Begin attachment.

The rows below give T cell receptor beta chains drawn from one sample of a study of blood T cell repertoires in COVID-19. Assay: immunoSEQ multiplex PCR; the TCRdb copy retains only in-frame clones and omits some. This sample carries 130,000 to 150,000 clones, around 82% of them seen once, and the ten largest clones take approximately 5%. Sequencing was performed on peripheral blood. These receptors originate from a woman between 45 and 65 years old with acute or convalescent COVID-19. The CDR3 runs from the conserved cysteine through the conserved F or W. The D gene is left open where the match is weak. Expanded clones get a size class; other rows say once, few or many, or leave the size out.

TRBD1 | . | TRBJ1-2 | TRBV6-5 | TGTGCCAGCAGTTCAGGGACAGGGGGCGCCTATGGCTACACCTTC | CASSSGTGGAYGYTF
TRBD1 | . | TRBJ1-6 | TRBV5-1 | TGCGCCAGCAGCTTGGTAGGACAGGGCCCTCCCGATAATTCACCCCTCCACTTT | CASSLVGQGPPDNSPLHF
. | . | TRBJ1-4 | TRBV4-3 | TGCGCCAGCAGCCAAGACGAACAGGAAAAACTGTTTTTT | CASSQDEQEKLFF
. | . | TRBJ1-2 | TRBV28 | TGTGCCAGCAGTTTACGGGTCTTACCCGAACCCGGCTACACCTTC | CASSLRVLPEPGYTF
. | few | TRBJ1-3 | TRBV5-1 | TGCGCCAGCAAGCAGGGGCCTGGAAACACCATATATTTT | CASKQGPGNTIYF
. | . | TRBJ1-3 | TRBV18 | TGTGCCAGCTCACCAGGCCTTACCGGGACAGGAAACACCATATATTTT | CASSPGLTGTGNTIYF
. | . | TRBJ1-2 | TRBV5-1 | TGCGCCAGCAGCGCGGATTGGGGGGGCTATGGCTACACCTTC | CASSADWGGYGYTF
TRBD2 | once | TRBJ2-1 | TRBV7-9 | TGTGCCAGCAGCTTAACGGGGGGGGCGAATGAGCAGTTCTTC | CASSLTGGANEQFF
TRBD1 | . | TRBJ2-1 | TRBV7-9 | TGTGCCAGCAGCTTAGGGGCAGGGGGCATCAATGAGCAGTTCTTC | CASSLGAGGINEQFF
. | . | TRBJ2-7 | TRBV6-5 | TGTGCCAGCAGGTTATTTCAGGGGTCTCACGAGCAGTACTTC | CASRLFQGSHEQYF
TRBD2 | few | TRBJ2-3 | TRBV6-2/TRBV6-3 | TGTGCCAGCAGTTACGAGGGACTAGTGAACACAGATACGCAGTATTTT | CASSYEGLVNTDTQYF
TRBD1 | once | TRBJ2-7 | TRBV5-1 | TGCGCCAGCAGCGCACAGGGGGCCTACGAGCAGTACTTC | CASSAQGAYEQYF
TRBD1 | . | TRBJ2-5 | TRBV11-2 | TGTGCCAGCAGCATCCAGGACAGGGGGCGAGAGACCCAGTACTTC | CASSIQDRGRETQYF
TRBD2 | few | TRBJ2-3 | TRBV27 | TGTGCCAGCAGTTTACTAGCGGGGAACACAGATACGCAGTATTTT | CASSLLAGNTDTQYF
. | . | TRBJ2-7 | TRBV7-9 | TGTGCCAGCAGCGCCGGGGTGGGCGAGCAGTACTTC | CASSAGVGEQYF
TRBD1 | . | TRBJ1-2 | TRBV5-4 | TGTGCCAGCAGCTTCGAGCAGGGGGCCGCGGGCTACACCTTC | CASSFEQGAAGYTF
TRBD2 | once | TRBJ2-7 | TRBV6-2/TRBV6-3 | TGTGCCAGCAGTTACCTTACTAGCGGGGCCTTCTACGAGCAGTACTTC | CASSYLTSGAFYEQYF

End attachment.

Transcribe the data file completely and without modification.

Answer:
The rows below give T cell receptor beta chains drawn from one sample of a study of blood T cell repertoires in COVID-19. Assay: immunoSEQ multiplex PCR; the TCRdb copy retains only in-frame clones and omits some. This sample carries 130,000 to 150,000 clones, around 82% of them seen once, and the ten largest clones take approximately 5%. Sequencing was performed on peripheral blood. These receptors originate from a woman between 45 and 65 years old with acute or convalescent COVID-19. The CDR3 runs from the conserved cysteine through the conserved F or W. The D gene is left open where the match is weak. Expanded clones get a size class; other rows say once, few or many, or leave the size out.

TRBD1 | . | TRBJ1-2 | TRBV6-5 | TGTGCCAGCAGTTCAGGGACAGGGGGCGCCTATGGCTACACCTTC | CASSSGTGGAYGYTF
TRBD1 | . | TRBJ1-6 | TRBV5-1 | TGCGCCAGCAGCTTGGTAGGACAGGGCCCTCCCGATAATTCACCCCTCCACTTT | CASSLVGQGPPDNSPLHF
. | . | TRBJ1-4 | TRBV4-3 | TGCGCCAGCAGCCAAGACGAACAGGAAAAACTGTTTTTT | CASSQDEQEKLFF
. | . | TRBJ1-2 | TRBV28 | TGTGCCAGCAGTTTACGGGTCTTACCCGAACCCGGCTACACCTTC | CASSLRVLPEPGYTF
. | few | TRBJ1-3 | TRBV5-1 | TGCGCCAGCAAGCAGGGGCCTGGAAACACCATATATTTT | CASKQGPGNTIYF
. | . | TRBJ1-3 | TRBV18 | TGTGCCAGCTCACCAGGCCTTACCGGGACAGGAAACACCATATATTTT | CASSPGLTGTGNTIYF
. | . | TRBJ1-2 | TRBV5-1 | TGCGCCAGCAGCGCGGATTGGGGGGGCTATGGCTACACCTTC | CASSADWGGYGYTF
TRBD2 | once | TRBJ2-1 | TRBV7-9 | TGTGCCAGCAGCTTAACGGGGGGGGCGAATGAGCAGTTCTTC | CASSLTGGANEQFF
TRBD1 | . | TRBJ2-1 | TRBV7-9 | TGTGCCAGCAGCTTAGGGGCAGGGGGCATCAATGAGCAGTTCTTC | CASSLGAGGINEQFF
. | . | TRBJ2-7 | TRBV6-5 | TGTGCCAGCAGGTTATTTCAGGGGTCTCACGAGCAGTACTTC | CASRLFQGSHEQYF
TRBD2 | few | TRBJ2-3 | TRBV6-2/TRBV6-3 | TGTGCCAGCAGTTACGAGGGACTAGTGAACACAGATACGCAGTATTTT | CASSYEGLVNTDTQYF
TRBD1 | once | TRBJ2-7 | TRBV5-1 | TGCGCCAGCAGCGCACAGGGGGCCTACGAGCAGTACTTC | CASSAQGAYEQYF
TRBD1 | . | TRBJ2-5 | TRBV11-2 | TGTGCCAGCAGCATCCAGGACAGGGGGCGAGAGACCCAGTACTTC | CASSIQDRGRETQYF
TRBD2 | few | TRBJ2-3 | TRBV27 | TGTGCCAGCAGTTTACTAGCGGGGAACACAGATACGCAGTATTTT | CASSLLAGNTDTQYF
. | . | TRBJ2-7 | TRBV7-9 | TGTGCCAGCAGCGCCGGGGTGGGCGAGCAGTACTTC | CASSAGVGEQYF
TRBD1 | . | TRBJ1-2 | TRBV5-4 | TGTGCCAGCAGCTTCGAGCAGGGGGCCGCGGGCTACACCTTC | CASSFEQGAAGYTF
TRBD2 | once | TRBJ2-7 | TRBV6-2/TRBV6-3 | TGTGCCAGCAGTTACCTTACTAGCGGGGCCTTCTACGAGCAGTACTTC | CASSYLTSGAFYEQYF